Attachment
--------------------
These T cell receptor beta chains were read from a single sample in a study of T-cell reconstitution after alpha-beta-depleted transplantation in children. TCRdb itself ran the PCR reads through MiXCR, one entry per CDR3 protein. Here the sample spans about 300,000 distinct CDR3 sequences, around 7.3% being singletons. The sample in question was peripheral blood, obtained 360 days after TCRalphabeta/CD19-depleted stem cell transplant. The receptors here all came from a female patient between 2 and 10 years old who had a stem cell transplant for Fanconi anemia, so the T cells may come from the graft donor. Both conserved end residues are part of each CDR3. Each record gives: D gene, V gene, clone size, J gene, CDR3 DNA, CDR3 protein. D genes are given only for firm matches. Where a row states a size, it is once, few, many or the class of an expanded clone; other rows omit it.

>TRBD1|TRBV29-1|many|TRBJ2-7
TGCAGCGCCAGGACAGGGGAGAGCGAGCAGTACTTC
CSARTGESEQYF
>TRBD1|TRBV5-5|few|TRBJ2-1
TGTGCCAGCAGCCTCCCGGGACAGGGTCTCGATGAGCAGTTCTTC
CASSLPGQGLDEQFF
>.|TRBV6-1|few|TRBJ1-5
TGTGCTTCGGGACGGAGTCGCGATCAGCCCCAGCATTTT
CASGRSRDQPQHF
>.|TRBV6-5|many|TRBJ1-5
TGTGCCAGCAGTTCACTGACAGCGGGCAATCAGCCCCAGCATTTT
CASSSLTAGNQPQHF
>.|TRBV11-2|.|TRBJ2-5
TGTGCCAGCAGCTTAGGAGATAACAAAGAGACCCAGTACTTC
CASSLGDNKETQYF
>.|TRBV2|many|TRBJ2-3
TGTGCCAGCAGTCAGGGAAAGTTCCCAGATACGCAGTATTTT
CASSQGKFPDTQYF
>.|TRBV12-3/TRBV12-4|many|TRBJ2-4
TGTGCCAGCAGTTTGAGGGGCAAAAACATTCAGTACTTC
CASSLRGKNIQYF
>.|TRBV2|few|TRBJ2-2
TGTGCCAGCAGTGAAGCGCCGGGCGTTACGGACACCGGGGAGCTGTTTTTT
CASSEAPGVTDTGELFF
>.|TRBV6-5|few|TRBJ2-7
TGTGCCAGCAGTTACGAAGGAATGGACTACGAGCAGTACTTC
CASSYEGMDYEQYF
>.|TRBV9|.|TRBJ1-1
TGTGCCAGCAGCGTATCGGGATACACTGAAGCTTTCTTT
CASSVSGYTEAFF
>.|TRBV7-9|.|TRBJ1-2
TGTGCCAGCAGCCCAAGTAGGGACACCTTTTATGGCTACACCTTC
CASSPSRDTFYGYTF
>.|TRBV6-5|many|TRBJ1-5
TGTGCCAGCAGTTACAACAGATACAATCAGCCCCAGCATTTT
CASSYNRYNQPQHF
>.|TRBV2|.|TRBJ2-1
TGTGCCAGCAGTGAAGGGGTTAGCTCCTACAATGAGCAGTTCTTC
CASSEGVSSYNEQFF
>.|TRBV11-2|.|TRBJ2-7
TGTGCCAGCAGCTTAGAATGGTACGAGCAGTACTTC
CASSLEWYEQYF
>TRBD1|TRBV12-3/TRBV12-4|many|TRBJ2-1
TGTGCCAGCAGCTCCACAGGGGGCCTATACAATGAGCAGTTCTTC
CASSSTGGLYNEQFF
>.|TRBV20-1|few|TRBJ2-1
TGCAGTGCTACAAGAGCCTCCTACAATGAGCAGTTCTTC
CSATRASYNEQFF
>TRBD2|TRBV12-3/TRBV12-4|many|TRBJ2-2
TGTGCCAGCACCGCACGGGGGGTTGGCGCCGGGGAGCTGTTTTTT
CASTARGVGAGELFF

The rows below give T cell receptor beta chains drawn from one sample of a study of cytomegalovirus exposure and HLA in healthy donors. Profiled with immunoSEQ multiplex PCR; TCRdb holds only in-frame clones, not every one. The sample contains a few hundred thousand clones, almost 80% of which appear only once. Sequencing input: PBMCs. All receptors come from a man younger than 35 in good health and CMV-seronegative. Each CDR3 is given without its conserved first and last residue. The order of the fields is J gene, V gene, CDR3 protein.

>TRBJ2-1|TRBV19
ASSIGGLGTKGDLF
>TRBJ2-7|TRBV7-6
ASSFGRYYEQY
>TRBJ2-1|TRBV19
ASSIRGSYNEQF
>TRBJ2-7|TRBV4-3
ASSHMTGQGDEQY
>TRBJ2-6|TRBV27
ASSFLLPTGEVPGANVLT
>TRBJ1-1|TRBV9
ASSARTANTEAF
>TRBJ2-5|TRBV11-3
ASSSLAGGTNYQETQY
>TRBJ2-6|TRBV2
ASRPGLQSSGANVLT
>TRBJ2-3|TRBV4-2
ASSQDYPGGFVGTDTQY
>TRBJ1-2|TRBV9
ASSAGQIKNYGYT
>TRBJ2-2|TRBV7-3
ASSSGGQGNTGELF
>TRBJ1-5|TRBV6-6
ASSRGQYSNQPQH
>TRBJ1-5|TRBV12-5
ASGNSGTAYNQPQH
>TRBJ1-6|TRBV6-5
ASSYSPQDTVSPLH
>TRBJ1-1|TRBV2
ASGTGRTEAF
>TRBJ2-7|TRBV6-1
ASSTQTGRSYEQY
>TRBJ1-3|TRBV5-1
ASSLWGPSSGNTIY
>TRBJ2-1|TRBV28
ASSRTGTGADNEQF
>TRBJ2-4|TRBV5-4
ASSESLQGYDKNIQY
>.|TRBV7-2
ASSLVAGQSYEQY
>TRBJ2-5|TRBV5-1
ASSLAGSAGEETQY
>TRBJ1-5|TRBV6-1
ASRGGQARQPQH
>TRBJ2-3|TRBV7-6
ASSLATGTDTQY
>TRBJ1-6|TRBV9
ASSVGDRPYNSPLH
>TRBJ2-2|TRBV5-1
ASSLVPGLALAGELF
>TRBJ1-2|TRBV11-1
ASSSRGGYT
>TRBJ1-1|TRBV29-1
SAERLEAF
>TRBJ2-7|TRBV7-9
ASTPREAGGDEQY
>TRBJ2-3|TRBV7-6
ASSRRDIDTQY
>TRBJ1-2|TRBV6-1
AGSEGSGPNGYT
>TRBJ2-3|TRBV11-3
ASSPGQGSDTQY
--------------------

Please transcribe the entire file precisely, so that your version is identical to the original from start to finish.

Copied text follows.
These T cell receptor beta chains were read from a single sample in a study of T-cell reconstitution after alpha-beta-depleted transplantation in children. TCRdb itself ran the PCR reads through MiXCR, one entry per CDR3 protein. Here the sample spans about 300,000 distinct CDR3 sequences, around 7.3% being singletons. The sample in question was peripheral blood, obtained 360 days after TCRalphabeta/CD19-depleted stem cell transplant. The receptors here all came from a female patient between 2 and 10 years old who had a stem cell transplant for Fanconi anemia, so the T cells may come from the graft donor. Both conserved end residues are part of each CDR3. Each record gives: D gene, V gene, clone size, J gene, CDR3 DNA, CDR3 protein. D genes are given only for firm matches. Where a row states a size, it is once, few, many or the class of an expanded clone; other rows omit it.

>TRBD1|TRBV29-1|many|TRBJ2-7
TGCAGCGCCAGGACAGGGGAGAGCGAGCAGTACTTC
CSARTGESEQYF
>TRBD1|TRBV5-5|few|TRBJ2-1
TGTGCCAGCAGCCTCCCGGGACAGGGTCTCGATGAGCAGTTCTTC
CASSLPGQGLDEQFF
>.|TRBV6-1|few|TRBJ1-5
TGTGCTTCGGGACGGAGTCGCGATCAGCCCCAGCATTTT
CASGRSRDQPQHF
>.|TRBV6-5|many|TRBJ1-5
TGTGCCAGCAGTTCACTGACAGCGGGCAATCAGCCCCAGCATTTT
CASSSLTAGNQPQHF
>.|TRBV11-2|.|TRBJ2-5
TGTGCCAGCAGCTTAGGAGATAACAAAGAGACCCAGTACTTC
CASSLGDNKETQYF
>.|TRBV2|many|TRBJ2-3
TGTGCCAGCAGTCAGGGAAAGTTCCCAGATACGCAGTATTTT
CASSQGKFPDTQYF
>.|TRBV12-3/TRBV12-4|many|TRBJ2-4
TGTGCCAGCAGTTTGAGGGGCAAAAACATTCAGTACTTC
CASSLRGKNIQYF
>.|TRBV2|few|TRBJ2-2
TGTGCCAGCAGTGAAGCGCCGGGCGTTACGGACACCGGGGAGCTGTTTTTT
CASSEAPGVTDTGELFF
>.|TRBV6-5|few|TRBJ2-7
TGTGCCAGCAGTTACGAAGGAATGGACTACGAGCAGTACTTC
CASSYEGMDYEQYF
>.|TRBV9|.|TRBJ1-1
TGTGCCAGCAGCGTATCGGGATACACTGAAGCTTTCTTT
CASSVSGYTEAFF
>.|TRBV7-9|.|TRBJ1-2
TGTGCCAGCAGCCCAAGTAGGGACACCTTTTATGGCTACACCTTC
CASSPSRDTFYGYTF
>.|TRBV6-5|many|TRBJ1-5
TGTGCCAGCAGTTACAACAGATACAATCAGCCCCAGCATTTT
CASSYNRYNQPQHF
>.|TRBV2|.|TRBJ2-1
TGTGCCAGCAGTGAAGGGGTTAGCTCCTACAATGAGCAGTTCTTC
CASSEGVSSYNEQFF
>.|TRBV11-2|.|TRBJ2-7
TGTGCCAGCAGCTTAGAATGGTACGAGCAGTACTTC
CASSLEWYEQYF
>TRBD1|TRBV12-3/TRBV12-4|many|TRBJ2-1
TGTGCCAGCAGCTCCACAGGGGGCCTATACAATGAGCAGTTCTTC
CASSSTGGLYNEQFF
>.|TRBV20-1|few|TRBJ2-1
TGCAGTGCTACAAGAGCCTCCTACAATGAGCAGTTCTTC
CSATRASYNEQFF
>TRBD2|TRBV12-3/TRBV12-4|many|TRBJ2-2
TGTGCCAGCACCGCACGGGGGGTTGGCGCCGGGGAGCTGTTTTTT
CASTARGVGAGELFF

The rows below give T cell receptor beta chains drawn from one sample of a study of cytomegalovirus exposure and HLA in healthy donors. Profiled with immunoSEQ multiplex PCR; TCRdb holds only in-frame clones, not every one. The sample contains a few hundred thousand clones, almost 80% of which appear only once. Sequencing input: PBMCs. All receptors come from a man younger than 35 in good health and CMV-seronegative. Each CDR3 is given without its conserved first and last residue. The order of the fields is J gene, V gene, CDR3 protein.

>TRBJ2-1|TRBV19
ASSIGGLGTKGDLF
>TRBJ2-7|TRBV7-6
ASSFGRYYEQY
>TRBJ2-1|TRBV19
ASSIRGSYNEQF
>TRBJ2-7|TRBV4-3
ASSHMTGQGDEQY
>TRBJ2-6|TRBV27
ASSFLLPTGEVPGANVLT
>TRBJ1-1|TRBV9
ASSARTANTEAF
>TRBJ2-5|TRBV11-3
ASSSLAGGTNYQETQY
>TRBJ2-6|TRBV2
ASRPGLQSSGANVLT
>TRBJ2-3|TRBV4-2
ASSQDYPGGFVGTDTQY
>TRBJ1-2|TRBV9
ASSAGQIKNYGYT
>TRBJ2-2|TRBV7-3
ASSSGGQGNTGELF
>TRBJ1-5|TRBV6-6
ASSRGQYSNQPQH
>TRBJ1-5|TRBV12-5
ASGNSGTAYNQPQH
>TRBJ1-6|TRBV6-5
ASSYSPQDTVSPLH
>TRBJ1-1|TRBV2
ASGTGRTEAF
>TRBJ2-7|TRBV6-1
ASSTQTGRSYEQY
>TRBJ1-3|TRBV5-1
ASSLWGPSSGNTIY
>TRBJ2-1|TRBV28
ASSRTGTGADNEQF
>TRBJ2-4|TRBV5-4
ASSESLQGYDKNIQY
>.|TRBV7-2
ASSLVAGQSYEQY
>TRBJ2-5|TRBV5-1
ASSLAGSAGEETQY
>TRBJ1-5|TRBV6-1
ASRGGQARQPQH
>TRBJ2-3|TRBV7-6
ASSLATGTDTQY
>TRBJ1-6|TRBV9
ASSVGDRPYNSPLH
>TRBJ2-2|TRBV5-1
ASSLVPGLALAGELF
>TRBJ1-2|TRBV11-1
ASSSRGGYT
>TRBJ1-1|TRBV29-1
SAERLEAF
>TRBJ2-7|TRBV7-9
ASTPREAGGDEQY
>TRBJ2-3|TRBV7-6
ASSRRDIDTQY
>TRBJ1-2|TRBV6-1
AGSEGSGPNGYT
>TRBJ2-3|TRBV11-3
ASSPGQGSDTQY